A cyclist who suffered a life-threatening brain injury will take his final university exam

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A student who suffered a life-threatening brain injury when he was knocked off his bike has defied expectations to take his final university exams.

Billy Draper-Barr was in a fight for his life when his bike and a car, which pulled away ahead of him from a side road in Hammersmith, collided.

The mechanical engineering student from Imperial College London was taken to St Mary’s Hospital and underwent an emergency craniotomy to relieve bleeding in the brain.

Following the collision, Billy, from Hammersmith, appointed expert serious injury lawyers for Irwin Mitchell to help him access the specialist care and therapy he needs.

His legal team at Irwin Mitchell secured an interim payment to fund Billy’s ongoing rehabilitation, including physiotherapy, neuropsychology, occupational therapy as well as speech therapy.

The 22-year-old continued his recovery, catching up on his studies to take his final exams. Billy is now applying for jobs, including in Europe.

In November, he also won Sportsman of the Year at the Holbein Memorial Awards hosted by the City & Guilds College Union.

Billy, who was forced to give up rugby due to his injury, won the award for his work with Imperial College Union Rugby Club helping to support the club and its members during the Covid-19 pandemic.

He now supports Action for Brain Injury week to thank those who have helped him and to raise awareness of the support available following injury.

He said: “I remember seeing a car pulling out in front of me and not having time to react, then I was on the ground.

“I still don’t know how I managed but I crawled by the side of the road, called 999 and the next thing I remember was waking up in hospital after surgery to the brain.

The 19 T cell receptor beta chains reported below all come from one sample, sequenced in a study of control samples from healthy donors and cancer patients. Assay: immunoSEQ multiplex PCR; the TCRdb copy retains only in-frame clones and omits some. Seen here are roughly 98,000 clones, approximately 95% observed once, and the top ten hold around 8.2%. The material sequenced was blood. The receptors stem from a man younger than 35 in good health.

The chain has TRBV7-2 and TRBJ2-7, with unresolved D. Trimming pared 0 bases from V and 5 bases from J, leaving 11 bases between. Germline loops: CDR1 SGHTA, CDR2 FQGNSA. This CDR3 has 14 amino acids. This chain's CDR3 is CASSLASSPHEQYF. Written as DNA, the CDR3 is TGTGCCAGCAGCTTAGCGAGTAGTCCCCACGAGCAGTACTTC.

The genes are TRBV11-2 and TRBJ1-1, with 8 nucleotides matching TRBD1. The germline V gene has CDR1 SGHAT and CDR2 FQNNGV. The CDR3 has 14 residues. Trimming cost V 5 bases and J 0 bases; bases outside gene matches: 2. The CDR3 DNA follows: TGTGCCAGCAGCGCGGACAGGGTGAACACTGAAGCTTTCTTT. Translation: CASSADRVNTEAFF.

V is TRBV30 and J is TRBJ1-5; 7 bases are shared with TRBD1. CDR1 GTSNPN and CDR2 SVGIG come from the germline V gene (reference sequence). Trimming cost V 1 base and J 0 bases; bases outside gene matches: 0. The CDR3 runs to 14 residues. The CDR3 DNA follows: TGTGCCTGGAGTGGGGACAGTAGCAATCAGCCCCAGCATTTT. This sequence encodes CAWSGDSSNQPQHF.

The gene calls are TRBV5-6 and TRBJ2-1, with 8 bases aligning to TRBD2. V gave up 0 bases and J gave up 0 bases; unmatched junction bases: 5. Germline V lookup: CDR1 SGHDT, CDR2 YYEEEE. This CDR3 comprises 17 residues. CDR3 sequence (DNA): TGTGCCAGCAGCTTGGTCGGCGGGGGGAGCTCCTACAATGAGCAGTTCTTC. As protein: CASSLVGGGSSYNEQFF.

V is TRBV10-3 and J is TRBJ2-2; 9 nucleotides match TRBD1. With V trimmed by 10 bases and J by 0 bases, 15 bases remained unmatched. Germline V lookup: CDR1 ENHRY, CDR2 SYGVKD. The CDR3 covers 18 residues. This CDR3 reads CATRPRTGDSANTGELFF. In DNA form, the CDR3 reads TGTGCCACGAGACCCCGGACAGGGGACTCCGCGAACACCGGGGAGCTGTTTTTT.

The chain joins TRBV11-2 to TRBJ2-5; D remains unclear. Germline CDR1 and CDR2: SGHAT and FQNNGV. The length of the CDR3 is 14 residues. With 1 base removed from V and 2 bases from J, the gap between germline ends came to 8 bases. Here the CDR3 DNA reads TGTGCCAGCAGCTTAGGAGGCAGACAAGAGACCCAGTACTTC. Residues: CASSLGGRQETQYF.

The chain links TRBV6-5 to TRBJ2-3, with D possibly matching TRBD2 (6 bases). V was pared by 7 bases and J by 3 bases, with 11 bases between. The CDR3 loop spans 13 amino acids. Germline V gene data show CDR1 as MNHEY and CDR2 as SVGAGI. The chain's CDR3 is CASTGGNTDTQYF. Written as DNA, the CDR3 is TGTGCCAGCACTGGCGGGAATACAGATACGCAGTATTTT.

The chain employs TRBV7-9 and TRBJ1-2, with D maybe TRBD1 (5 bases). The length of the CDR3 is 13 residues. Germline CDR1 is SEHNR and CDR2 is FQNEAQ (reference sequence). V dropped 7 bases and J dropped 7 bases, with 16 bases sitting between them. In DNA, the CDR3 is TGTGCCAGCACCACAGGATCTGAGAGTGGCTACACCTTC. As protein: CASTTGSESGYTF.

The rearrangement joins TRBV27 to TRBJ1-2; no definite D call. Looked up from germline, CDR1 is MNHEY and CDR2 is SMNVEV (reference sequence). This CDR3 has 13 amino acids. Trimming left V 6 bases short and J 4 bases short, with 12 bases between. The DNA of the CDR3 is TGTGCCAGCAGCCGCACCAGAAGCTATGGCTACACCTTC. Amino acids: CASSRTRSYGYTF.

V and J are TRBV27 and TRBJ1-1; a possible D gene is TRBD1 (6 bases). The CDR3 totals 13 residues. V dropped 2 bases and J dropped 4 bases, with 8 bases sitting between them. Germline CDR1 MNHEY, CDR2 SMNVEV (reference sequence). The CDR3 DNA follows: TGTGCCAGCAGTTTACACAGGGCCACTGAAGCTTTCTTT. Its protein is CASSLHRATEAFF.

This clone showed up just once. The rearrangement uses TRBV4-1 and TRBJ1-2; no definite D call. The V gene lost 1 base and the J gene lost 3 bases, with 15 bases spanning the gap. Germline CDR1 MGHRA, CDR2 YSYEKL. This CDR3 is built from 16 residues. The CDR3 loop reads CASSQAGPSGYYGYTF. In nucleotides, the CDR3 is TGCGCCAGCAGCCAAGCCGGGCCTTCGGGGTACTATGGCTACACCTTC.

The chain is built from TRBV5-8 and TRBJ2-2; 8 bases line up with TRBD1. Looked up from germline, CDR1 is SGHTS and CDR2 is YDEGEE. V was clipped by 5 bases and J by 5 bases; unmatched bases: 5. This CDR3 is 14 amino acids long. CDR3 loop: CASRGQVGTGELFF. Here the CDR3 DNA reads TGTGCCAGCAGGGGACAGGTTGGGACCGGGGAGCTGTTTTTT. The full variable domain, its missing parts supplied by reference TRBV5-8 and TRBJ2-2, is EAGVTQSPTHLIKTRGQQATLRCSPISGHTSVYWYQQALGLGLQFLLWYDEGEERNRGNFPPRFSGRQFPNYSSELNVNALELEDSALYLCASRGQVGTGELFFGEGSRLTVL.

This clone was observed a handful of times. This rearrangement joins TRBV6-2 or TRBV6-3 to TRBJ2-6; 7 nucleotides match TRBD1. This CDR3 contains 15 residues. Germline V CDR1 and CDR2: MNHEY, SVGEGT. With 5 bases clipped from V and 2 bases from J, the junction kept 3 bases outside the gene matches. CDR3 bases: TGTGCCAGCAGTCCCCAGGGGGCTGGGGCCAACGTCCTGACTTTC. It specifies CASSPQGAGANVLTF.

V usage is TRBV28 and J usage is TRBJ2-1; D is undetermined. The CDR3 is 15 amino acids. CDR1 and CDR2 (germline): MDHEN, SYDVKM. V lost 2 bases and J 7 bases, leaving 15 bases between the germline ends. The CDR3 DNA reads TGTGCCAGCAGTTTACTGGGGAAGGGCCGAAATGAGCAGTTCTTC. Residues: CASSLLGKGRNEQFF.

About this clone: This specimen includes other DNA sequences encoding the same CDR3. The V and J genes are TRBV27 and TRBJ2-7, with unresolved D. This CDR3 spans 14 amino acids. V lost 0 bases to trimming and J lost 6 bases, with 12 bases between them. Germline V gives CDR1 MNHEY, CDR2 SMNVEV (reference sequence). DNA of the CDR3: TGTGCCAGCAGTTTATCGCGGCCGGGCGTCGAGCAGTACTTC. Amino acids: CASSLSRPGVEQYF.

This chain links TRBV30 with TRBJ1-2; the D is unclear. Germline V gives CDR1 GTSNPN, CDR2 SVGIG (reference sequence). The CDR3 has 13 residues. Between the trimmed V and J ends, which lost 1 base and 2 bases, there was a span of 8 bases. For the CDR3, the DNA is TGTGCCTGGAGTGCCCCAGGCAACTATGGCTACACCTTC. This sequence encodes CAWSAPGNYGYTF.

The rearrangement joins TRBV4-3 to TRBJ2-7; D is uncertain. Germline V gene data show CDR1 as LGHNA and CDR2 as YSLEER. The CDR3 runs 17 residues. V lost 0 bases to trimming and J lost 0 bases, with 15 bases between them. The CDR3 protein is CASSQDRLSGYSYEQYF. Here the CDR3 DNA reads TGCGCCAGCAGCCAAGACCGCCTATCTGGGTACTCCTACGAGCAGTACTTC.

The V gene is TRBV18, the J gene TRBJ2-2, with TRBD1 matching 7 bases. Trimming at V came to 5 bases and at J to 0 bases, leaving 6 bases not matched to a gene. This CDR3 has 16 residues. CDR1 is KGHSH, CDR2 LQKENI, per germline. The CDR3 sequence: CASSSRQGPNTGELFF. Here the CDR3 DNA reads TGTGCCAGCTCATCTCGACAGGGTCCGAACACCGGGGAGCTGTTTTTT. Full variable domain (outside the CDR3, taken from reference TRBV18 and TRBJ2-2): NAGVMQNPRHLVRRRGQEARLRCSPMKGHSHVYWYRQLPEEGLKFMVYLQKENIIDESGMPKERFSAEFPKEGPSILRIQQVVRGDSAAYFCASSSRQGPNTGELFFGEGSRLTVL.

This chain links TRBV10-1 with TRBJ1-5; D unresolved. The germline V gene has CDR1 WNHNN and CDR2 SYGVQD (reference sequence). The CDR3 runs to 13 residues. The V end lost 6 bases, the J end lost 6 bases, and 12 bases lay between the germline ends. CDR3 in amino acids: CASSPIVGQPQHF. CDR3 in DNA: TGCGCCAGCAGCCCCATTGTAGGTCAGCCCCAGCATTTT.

“Before the accident, I had everything mapped out in front of me.

“I was enjoying college and making great progress in my studies while meeting new friends, but suddenly everything changed. Since then, I’ve felt like life has been a mix of doctor appointments while trying to come to terms with my injuries, but also trying to catch up on college.

“Because of my injuries, I thought maybe I should give up college and my career and look at different options, so it means so much to me to have been able to pass my finals and start looking for a job.

“I can’t thank everyone who helped me enough for all their support.

“I wouldn’t be where I am now if it wasn’t for them.”

Sarah Griggs, Irwin Mitchell’s expert serious injury lawyer representing Billy, said: ‘Billy suffered some truly terrible injuries in the collision which left him facing a very uncertain future.

“However, thanks to the excellent medical care he received and early access to rehabilitation, Billy made a remarkable recovery in such a short time.

“Given the severity of his brain injury, the fact that he was able to catch up so quickly to be able to sit his final university exams is a feat in itself.

“However, Billy continues to face challenges and his case is a stark reminder of how people can continue to be affected by brain injury long after the physical injuries have subsided.

“It’s great to see Billy’s progress and we will continue to support him so he can continue to access the specialist rehabilitation and support he needs to maximize his recovery.”

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